The title, Quichotte, has several meanings. Quichotte (pronounced key-SHOT) is the French interpretation of Don Quixote, the Seventeenth Century classic by Miguel de Cervantes and the inspiration for Salman Rushdie’s latest novel. Otherwise, in the world of narcotic drug use, the phrase Key Shot describes the amount of a substance that can scooped up with a key and snorted to get a high.
Rushdie represents all these and more aspects of life and culture and literature. In his cleverly-written layered story, he explores the pharmaceutical drug industry and both the legitimate and illegal uses and draws the reader into a place of questioning if it’s right to sacrifice one for the other. The author creates a parody of the expected novel format by combining the hero’s quest with the fairytale ending of happily ever after with the stage rendition of curtains and black out at the end of the final act but adds to this a three-way confessional of the author creating a novelist who creates a quixotic character who creates his own fictional son. In this way, he overlays accepted fact with multilayered fiction which comments on real world situations. As a concept, it is a brilliant one, even if the execution leaves the reader a little bewildered by what, if anything, the discussion eventually achieves. Maybe that is the point – that whether recreational abuse or medicinal purpose, the effect of the drug is the same and both leave the user wanting or needing more.
The story features Indian characters journeying through the landscape of the United States and the U.K. and the many faces of prejudice exerted on them, the pressure to succeed that they have inherited from their ancestors, the thinly veiled envy they get from even their supporters when they succeed and the pitfalls awaiting them designed to lure them into an epic fail. All these phases are manifested in the lives of the fictional novelist who writes under the pseudonym of Sam Du Champ to protect himself from the discrimination he expects will be directed towards an Indian author, and the fictional characters he creates in his novel Quichotte. The title is also the alias adopted by an Indian pharmaceutical drug salesman named Ismail Smile who becomes enamored by a TV personality named Salma, a former Bollywood star who has crossed into and achieved acceptance and fame in the US market. Ismail, or Quichotte as he calls himself, conceives of the idea of a son and this offspring is manifested in much the way Pinnochio becomes real from the interactions made with him. Eventually, Rushdie creates fact out of fantasy by using these characters to show how what we speak about becomes real and our fictional narrative can explode in a way that it outgrows our definition of it. In that way, the author makes a bold statement with his book, showing how in a world such as ours, where alternative facts have become news, how political dynamics can be sparred from statements created in the minds of a PR specialist, or when a journalist becomes creative with reporting what really happened. In essence, he shows how when the artist sets out to imitate life, that life begins to imitate the art as well and the artist loses control over where the creation goes.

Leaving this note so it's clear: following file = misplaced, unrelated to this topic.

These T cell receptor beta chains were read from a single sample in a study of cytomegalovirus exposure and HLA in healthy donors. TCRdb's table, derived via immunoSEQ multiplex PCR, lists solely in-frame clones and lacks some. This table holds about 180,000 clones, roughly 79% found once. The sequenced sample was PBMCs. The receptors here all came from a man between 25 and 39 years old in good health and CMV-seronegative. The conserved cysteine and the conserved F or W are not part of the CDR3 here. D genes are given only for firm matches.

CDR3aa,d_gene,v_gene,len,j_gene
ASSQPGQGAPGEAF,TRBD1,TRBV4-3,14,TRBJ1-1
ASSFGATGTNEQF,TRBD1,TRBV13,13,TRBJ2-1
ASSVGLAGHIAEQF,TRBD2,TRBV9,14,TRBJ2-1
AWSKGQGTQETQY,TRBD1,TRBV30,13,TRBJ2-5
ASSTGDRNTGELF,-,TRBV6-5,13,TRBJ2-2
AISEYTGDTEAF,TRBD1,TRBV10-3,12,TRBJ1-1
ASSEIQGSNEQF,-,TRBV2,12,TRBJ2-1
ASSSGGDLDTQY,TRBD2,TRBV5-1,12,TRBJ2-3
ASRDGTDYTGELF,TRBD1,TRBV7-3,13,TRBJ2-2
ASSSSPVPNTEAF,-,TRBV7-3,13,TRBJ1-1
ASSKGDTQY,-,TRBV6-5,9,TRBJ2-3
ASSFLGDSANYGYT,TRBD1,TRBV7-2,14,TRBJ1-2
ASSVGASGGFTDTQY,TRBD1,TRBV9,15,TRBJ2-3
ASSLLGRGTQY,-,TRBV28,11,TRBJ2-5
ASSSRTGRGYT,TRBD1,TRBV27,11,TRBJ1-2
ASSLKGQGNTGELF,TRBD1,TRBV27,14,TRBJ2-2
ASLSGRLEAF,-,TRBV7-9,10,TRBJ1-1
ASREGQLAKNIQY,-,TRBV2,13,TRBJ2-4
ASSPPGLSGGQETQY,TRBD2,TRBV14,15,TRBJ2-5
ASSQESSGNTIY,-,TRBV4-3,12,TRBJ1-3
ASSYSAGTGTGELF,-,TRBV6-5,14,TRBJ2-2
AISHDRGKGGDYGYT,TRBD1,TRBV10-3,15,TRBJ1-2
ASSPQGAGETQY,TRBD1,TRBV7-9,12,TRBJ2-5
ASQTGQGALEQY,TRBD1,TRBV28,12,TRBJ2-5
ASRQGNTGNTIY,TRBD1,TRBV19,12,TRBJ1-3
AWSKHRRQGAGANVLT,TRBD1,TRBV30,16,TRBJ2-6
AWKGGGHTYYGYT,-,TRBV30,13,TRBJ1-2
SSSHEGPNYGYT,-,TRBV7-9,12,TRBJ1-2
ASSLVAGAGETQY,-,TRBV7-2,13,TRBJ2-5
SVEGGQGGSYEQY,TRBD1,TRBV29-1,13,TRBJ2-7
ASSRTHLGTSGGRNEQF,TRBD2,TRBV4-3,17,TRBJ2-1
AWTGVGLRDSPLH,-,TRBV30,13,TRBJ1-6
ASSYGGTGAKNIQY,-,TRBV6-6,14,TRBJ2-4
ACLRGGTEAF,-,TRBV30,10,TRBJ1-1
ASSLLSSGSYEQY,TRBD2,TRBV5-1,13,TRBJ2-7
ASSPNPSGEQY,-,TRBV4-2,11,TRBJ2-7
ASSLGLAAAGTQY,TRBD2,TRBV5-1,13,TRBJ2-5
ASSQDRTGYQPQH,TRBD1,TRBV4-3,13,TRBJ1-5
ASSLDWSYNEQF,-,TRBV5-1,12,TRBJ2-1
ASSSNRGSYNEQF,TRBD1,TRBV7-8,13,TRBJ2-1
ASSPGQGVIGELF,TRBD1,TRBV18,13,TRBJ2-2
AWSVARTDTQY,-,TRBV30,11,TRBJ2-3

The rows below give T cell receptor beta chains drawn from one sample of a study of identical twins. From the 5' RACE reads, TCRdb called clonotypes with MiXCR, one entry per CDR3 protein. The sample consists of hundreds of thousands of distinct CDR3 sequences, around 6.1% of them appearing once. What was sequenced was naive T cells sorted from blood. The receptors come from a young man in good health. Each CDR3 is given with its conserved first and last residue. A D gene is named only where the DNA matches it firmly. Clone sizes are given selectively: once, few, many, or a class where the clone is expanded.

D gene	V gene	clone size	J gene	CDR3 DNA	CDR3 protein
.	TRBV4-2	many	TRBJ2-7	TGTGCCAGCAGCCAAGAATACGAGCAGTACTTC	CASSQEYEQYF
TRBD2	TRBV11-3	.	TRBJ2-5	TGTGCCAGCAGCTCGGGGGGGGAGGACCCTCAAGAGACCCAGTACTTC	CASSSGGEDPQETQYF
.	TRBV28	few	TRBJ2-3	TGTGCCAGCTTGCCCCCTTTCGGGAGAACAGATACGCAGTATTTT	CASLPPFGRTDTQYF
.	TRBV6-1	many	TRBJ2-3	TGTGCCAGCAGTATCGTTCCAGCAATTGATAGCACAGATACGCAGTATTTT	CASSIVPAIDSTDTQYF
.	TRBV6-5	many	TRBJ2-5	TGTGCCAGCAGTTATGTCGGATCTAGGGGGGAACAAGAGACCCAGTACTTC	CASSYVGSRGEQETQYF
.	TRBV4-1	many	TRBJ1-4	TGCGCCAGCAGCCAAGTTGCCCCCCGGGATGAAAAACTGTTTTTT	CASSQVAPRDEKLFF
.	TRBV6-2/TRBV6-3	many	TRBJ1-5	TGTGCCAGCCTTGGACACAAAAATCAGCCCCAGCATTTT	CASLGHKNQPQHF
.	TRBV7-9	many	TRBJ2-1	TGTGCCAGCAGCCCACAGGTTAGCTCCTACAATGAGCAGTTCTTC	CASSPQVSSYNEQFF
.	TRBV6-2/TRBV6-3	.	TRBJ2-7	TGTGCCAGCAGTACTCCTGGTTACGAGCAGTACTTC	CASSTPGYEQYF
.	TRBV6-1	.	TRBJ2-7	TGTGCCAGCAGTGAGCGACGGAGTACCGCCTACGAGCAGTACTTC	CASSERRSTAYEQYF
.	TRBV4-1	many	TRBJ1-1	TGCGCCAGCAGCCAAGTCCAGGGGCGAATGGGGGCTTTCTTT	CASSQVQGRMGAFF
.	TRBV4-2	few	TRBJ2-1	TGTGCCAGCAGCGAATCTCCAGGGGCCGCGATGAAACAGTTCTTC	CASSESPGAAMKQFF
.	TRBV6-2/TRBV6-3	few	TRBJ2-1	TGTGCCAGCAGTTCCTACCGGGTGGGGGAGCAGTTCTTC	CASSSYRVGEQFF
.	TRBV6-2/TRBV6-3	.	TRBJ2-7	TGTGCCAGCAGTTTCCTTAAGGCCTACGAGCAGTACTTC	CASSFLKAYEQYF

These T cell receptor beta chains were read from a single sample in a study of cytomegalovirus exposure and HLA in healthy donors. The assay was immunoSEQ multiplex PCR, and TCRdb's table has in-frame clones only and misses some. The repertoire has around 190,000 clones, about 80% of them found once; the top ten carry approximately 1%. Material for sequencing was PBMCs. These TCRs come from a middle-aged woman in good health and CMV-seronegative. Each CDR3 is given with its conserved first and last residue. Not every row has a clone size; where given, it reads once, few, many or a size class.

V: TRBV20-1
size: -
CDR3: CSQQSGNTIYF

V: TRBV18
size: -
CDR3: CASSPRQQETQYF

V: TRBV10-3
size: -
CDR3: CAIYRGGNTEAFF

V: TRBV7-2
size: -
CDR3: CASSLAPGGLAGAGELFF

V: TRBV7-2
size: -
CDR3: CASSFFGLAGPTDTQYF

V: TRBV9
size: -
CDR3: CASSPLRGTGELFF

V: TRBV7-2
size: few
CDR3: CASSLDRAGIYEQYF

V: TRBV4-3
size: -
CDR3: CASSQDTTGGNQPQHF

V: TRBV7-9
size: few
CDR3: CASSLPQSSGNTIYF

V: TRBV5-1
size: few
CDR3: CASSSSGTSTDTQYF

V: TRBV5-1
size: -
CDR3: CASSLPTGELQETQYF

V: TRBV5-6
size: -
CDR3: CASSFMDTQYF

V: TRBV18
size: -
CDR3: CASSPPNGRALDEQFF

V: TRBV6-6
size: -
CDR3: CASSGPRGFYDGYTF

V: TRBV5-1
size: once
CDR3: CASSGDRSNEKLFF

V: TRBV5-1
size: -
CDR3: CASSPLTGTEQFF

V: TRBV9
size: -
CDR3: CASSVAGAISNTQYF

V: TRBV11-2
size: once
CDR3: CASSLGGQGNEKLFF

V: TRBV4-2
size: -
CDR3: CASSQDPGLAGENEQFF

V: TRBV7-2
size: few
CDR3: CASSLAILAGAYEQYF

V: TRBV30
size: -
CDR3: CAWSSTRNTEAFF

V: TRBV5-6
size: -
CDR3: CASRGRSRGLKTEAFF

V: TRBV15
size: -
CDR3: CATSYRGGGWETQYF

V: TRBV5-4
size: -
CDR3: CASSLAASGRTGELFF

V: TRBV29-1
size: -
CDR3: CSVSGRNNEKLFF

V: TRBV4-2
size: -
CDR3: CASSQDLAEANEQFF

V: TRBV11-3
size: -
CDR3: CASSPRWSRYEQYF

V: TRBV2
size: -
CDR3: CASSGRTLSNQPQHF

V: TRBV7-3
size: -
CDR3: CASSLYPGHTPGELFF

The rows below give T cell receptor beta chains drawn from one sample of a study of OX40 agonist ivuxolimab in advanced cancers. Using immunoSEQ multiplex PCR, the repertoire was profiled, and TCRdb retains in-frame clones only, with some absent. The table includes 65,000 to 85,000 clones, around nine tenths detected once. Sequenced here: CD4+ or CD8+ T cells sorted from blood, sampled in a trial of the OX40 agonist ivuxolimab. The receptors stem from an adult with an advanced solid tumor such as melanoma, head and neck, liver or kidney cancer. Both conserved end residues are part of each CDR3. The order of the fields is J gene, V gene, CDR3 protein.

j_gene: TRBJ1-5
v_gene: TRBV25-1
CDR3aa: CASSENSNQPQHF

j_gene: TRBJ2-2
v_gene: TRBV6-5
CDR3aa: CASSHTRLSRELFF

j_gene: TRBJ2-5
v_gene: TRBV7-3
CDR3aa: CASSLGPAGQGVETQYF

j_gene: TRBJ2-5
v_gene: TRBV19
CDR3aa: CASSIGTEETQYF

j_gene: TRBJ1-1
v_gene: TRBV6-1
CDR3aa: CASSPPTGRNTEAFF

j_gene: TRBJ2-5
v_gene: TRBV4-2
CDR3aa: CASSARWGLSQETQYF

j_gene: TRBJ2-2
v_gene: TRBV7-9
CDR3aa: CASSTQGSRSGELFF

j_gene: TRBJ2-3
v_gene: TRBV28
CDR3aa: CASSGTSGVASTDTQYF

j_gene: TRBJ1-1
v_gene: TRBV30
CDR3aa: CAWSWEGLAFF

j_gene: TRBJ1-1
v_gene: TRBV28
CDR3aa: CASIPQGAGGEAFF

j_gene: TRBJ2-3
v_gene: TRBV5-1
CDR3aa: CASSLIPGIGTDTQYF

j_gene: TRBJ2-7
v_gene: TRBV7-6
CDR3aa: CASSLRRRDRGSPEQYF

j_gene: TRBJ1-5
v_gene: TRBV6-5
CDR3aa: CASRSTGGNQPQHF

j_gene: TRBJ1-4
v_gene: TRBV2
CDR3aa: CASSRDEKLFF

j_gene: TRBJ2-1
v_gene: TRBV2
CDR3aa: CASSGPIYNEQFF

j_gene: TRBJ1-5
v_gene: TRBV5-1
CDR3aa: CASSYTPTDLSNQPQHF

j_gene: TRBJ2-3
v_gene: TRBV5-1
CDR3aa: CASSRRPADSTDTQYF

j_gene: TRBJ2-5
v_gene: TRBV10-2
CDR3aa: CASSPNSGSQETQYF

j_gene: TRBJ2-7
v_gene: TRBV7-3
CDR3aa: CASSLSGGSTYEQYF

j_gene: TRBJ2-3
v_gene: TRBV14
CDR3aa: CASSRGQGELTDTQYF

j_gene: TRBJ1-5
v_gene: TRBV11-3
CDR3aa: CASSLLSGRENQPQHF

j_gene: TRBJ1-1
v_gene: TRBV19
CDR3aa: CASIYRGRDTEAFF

By mixing the media commentary with the hyperreality of psychedelic drug use and the alternate view of reality that is experienced in a drug-induced state, the author adds an even deeper layer of meaning to the story and it is one that is both meaningful and necessary to contemplate.
However, the story becomes anticlimactic as it refuses to focus, and maybe the swirls that Rushdie paints in Quichotte cannot eventually be expected to be brought back to a single point. Indeed, he posits an end-of-world theory instead, the Nirvana that will be achieved when the hero archives his quest, the black hole that will consumes everything when the universe has expanded sufficiently but the fog that should force the exit into another world, does not resolve the expectations of the reader even when the characters are consumed. For that, the reading experience may be stimulating but ultimately unsatisfying, which is where, I suppose the reader will require another key-shot.
Rushdie’s Quichotte has been shortlisted for the 2019 Booker Prize and has received all the attention that is to be expected when a former winner such as himself has been nominated. If you’ve read this latest novel, I’d love to hear your thoughts about it. Comment below.